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Tube changing with Select Dosers…Why does it matter?

Tube changing with Select Dosers…why does it matter?

Many types of dosing pumps just can’t handle the delivery of aggressive chemicals such as acids or chlorine. The corrosive effect of these products on lesser plastic and metal components makes them a difficult job to handle. Due to this, peristaltic pumps like the Select Doser are the obvious choice to dose these more chemically aggressive products into water.

Peristalsis (squeezing the outside of a tube to create suction) allows the main components of the Select Doser to have no contact with the additive during dosing. At least, this is how it works when both doser and tube are in full working order. As you can imagine, the constant pressure on the outside of the tube does wear them out over time. Because of this, we always recommend changing the pump tube on a Select Doser after 1 month of use.

What happens when you don’t change the tube?

Take a look at the picture of a Select Doser pumphead shown above. As you can see the rollers of the machine (the part which applies pressure to the pump tube) are made from metal.

If the tube is not changed before it is worn out it will eventually fracture; causing the pure additive (let’s say chlorine for example) into the pumphead. When chlorine comes into contact with metal, the chemical reaction is quite violent. The metal rusts and the chlorine “gasses-off”. Once this happens, the metal rollers will quickly seize and can also fuse onto the motor shaft. Removing the rollers from the pump then requires force, usually from a hammer, which can damage the motor itself.

Even if the rollers don’t completely fuse onto the motor shaft, one or both of the rollers may have seized. The result of this is that instead of rolling across the outside of the pump tube during operation, they will now drag across it. This will wear out the next tube a lot faster and increase the risk of future chemical spills.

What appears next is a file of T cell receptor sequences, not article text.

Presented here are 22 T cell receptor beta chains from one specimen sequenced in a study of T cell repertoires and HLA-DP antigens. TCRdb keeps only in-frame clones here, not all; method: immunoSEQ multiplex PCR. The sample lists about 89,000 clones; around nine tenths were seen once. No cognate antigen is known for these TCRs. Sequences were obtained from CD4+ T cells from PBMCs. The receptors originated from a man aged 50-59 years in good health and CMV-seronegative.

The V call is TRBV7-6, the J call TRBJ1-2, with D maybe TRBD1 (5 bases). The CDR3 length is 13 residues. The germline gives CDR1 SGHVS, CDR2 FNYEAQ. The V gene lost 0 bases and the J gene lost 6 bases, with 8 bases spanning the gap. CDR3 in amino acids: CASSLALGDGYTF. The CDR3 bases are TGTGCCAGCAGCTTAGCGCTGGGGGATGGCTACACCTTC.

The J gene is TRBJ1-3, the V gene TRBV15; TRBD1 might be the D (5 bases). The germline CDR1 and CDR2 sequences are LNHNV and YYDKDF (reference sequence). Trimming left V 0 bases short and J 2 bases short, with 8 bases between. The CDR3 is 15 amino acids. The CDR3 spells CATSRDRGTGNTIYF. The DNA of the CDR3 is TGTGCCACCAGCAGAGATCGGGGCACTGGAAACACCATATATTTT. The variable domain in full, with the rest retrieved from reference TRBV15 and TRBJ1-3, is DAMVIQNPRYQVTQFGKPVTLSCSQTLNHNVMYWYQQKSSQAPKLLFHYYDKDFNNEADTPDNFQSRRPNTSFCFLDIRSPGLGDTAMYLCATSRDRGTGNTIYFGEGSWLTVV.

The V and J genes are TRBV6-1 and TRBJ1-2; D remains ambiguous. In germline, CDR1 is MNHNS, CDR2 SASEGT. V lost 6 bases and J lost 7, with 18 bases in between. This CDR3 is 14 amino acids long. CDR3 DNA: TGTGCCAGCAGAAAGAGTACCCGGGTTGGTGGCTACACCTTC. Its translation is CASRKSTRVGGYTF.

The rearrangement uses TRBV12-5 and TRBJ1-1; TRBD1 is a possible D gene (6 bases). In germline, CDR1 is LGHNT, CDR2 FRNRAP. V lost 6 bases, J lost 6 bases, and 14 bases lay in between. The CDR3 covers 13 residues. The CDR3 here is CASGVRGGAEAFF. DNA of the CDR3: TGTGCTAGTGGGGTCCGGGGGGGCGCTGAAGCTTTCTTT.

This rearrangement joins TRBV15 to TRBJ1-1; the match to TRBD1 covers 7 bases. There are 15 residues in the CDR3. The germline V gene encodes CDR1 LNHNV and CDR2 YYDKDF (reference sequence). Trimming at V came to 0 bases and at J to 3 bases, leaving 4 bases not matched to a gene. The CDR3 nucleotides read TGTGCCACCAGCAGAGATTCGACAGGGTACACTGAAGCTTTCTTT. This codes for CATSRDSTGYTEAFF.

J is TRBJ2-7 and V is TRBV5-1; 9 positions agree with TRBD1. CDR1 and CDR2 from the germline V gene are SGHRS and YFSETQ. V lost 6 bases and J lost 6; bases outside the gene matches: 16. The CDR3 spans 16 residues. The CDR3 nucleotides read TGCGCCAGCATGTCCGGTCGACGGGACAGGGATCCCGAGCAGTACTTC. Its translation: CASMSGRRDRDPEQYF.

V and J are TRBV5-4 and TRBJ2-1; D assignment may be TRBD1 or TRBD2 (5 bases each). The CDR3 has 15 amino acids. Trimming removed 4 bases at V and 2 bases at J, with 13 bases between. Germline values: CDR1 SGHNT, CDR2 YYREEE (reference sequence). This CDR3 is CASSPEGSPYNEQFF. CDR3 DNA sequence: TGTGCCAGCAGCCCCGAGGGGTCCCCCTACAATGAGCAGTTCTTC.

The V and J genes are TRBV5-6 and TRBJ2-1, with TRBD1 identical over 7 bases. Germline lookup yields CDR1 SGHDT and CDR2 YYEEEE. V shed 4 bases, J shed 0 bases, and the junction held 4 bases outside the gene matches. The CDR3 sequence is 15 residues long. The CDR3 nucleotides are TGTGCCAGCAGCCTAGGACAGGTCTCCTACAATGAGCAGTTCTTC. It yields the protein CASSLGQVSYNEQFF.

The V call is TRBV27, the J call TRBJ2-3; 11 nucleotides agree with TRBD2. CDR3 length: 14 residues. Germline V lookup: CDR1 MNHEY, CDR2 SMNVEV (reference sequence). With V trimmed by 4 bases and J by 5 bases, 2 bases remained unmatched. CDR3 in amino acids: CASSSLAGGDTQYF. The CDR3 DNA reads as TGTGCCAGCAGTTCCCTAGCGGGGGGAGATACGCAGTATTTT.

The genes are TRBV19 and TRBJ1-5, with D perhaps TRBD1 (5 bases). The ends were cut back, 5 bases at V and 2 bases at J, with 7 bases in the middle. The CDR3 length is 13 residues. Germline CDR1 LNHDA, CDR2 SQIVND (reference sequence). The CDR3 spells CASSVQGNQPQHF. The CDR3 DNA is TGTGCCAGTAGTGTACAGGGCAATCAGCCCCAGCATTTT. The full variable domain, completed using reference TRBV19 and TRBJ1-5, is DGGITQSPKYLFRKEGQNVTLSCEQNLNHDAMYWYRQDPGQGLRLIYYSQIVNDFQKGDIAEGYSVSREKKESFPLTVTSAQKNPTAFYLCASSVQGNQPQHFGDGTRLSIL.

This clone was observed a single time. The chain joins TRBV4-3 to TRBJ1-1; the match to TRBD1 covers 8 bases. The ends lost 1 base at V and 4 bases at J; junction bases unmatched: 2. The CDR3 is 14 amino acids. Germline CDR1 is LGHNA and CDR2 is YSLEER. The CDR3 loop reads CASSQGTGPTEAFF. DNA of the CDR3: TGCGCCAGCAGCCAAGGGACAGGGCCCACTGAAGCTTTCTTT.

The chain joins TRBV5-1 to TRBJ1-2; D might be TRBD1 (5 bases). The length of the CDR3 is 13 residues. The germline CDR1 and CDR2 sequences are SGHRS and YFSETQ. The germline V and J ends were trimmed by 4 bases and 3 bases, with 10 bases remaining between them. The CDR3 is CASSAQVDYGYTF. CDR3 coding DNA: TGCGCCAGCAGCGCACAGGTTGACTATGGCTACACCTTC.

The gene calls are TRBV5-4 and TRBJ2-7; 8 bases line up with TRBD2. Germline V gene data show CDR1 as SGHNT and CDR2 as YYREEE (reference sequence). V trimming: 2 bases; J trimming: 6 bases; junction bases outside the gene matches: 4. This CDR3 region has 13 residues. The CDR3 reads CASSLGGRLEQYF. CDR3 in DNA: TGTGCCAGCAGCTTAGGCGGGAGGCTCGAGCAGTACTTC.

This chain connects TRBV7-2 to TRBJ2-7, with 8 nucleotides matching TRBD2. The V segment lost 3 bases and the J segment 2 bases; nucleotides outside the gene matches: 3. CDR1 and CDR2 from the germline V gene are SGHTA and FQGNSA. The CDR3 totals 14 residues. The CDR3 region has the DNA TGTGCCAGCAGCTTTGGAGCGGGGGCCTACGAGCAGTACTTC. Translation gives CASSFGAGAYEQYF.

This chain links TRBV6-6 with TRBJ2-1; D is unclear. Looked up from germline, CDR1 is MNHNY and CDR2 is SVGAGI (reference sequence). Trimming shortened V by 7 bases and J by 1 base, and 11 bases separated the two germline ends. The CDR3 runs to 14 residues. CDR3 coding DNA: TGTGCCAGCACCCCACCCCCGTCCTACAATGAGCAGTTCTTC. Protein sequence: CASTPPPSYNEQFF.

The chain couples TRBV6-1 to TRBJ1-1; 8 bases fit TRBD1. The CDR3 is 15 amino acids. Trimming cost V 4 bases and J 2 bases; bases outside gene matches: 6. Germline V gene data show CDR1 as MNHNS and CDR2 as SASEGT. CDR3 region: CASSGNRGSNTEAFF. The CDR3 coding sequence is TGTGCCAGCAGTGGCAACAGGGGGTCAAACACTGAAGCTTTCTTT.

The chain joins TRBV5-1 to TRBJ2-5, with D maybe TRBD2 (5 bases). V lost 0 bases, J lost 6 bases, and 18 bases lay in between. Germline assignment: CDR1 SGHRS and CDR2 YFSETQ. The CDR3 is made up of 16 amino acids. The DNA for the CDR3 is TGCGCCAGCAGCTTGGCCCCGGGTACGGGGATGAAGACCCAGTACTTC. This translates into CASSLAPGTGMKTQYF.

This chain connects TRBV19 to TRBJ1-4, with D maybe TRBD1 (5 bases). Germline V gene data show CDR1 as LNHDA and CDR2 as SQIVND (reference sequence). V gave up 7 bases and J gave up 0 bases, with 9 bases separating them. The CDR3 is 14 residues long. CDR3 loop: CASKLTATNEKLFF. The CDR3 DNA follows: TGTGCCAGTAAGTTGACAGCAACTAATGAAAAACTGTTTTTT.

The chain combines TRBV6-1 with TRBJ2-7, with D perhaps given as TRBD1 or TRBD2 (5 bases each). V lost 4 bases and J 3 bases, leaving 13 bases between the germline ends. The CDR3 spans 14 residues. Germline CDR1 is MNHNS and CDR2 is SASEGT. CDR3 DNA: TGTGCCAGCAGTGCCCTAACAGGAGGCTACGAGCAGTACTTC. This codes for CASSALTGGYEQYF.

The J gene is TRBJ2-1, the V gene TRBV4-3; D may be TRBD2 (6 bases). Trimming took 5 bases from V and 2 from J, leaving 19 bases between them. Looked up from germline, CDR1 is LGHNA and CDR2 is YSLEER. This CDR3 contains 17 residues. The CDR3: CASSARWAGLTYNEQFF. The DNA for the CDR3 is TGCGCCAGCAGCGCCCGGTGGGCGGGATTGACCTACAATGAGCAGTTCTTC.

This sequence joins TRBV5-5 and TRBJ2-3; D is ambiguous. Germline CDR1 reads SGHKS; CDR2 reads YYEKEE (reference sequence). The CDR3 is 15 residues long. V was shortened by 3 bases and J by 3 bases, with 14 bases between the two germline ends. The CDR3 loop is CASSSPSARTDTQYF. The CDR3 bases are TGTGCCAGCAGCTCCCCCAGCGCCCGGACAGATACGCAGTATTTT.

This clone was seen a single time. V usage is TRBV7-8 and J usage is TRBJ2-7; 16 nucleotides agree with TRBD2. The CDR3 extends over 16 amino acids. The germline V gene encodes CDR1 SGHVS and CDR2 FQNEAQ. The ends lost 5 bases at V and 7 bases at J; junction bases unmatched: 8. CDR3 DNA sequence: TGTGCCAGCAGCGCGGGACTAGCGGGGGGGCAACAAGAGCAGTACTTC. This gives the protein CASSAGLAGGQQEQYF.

The result of an acid or chlorine spill can be seen in the second picture. Once this happens, what could have been prevented with a $20 rubber tube turns into a comprehensive repair costing well over $100, or even more depending on how long the pumphead was left full of chemicals.

What can I do to prevent damage to my doser?

In an ideal world, all Select Doser owners would proactively change their tubes before these fractures occur. Of course, we don’t live in an ideal world and sometimes we just get too busy to change this ahead of an issue. So, please find a couple of options below to prevent serious damage.

  1. Change the tube. This is by far the surest and most cost-effective way of preventing serious chemical damage with a Select Doser. Changing the tube every month if the doser is in constant use is advised. If the doser is only used for short bursts of time then shelved for a while, it may be simpler to just change the tube before use. This is an easy-to-remember method that will save you a lot of heartache in the long run.
  2. If a chemical spill occurs, avoid leaving the doser running with chemicals in the pump-head. Remove the tube, rollers and magnet plate. Then thoroughly clean both those components and the inside of the pumphead. Make sure to dry them off before re-assembly. If this is done quickly, it can stop major damage from occurring.
  3. If you are regularly working with corrosive chemicals like acids or chlorine, we can actually switch out the standard metal rollers for a plastic set. These rollers work in the same way, but aren’t so badly effected by acids and chlorine. I must stress that it is still important to change the tube if you decide to go this way, as chemical spills can still effect the machine in other ways, but plastic rollers buy you a bit of time in the event of a spill.